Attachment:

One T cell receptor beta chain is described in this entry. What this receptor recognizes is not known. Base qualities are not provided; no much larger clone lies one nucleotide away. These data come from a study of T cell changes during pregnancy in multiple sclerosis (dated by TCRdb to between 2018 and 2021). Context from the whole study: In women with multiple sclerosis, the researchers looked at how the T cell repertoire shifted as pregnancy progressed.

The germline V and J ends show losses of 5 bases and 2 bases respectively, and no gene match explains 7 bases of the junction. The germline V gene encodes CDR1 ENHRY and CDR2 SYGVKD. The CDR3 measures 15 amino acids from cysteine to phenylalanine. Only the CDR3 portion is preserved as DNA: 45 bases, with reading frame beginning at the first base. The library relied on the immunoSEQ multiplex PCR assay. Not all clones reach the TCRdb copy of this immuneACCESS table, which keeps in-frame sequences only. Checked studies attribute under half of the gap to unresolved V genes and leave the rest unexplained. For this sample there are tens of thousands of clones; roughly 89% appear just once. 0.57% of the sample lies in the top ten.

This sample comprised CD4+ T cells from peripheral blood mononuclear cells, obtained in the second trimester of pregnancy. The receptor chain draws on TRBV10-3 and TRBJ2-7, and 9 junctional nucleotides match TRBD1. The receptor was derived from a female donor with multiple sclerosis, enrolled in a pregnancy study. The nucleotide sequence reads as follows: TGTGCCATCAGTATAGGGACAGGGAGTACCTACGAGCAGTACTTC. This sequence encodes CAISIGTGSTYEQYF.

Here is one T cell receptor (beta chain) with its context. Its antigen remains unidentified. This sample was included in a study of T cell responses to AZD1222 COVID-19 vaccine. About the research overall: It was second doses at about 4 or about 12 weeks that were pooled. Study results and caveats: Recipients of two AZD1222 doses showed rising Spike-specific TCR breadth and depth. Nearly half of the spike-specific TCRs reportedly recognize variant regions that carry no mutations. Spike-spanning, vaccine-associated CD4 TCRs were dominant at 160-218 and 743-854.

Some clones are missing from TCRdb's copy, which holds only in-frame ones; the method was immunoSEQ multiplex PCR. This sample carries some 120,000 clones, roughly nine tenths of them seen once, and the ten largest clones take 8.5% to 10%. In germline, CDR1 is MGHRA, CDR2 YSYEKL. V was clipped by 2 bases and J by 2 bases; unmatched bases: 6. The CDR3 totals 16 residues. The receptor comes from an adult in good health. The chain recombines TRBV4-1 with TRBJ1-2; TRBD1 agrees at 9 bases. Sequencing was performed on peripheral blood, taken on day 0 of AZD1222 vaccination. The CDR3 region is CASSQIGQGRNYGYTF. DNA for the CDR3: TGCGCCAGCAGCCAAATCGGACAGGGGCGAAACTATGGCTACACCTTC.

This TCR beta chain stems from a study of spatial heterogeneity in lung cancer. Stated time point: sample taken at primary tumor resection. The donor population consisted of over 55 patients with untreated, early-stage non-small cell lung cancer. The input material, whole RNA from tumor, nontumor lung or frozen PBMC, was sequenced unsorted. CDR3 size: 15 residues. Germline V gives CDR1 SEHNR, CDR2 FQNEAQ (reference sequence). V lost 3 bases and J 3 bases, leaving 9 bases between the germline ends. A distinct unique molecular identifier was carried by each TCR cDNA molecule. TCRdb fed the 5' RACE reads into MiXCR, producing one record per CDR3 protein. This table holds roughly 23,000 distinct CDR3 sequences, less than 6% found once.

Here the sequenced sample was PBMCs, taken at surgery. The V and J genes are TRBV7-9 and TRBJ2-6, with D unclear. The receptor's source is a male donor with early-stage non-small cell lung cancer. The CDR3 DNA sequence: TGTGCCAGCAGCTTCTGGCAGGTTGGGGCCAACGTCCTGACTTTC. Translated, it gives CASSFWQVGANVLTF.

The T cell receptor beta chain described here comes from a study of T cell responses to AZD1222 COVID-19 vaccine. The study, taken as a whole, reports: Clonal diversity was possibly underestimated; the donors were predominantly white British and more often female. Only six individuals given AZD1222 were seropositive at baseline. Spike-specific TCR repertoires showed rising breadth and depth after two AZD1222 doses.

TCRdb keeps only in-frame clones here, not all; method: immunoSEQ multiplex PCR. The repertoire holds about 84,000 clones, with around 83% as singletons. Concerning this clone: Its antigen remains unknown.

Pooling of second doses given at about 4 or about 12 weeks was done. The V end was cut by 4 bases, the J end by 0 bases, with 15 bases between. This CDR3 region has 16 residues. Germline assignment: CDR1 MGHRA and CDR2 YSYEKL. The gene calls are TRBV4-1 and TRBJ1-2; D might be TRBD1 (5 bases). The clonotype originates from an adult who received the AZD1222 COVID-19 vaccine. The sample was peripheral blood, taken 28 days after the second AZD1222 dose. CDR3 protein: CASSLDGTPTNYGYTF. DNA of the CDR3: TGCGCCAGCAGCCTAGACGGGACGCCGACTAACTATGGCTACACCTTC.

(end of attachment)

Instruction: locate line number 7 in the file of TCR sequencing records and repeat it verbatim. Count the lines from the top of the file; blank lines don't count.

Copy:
Here the sequenced sample was PBMCs, taken at surgery. The V and J genes are TRBV7-9 and TRBJ2-6, with D unclear. The receptor's source is a male donor with early-stage non-small cell lung cancer. The CDR3 DNA sequence: TGTGCCAGCAGCTTCTGGCAGGTTGGGGCCAACGTCCTGACTTTC. Translated, it gives CASSFWQVGANVLTF.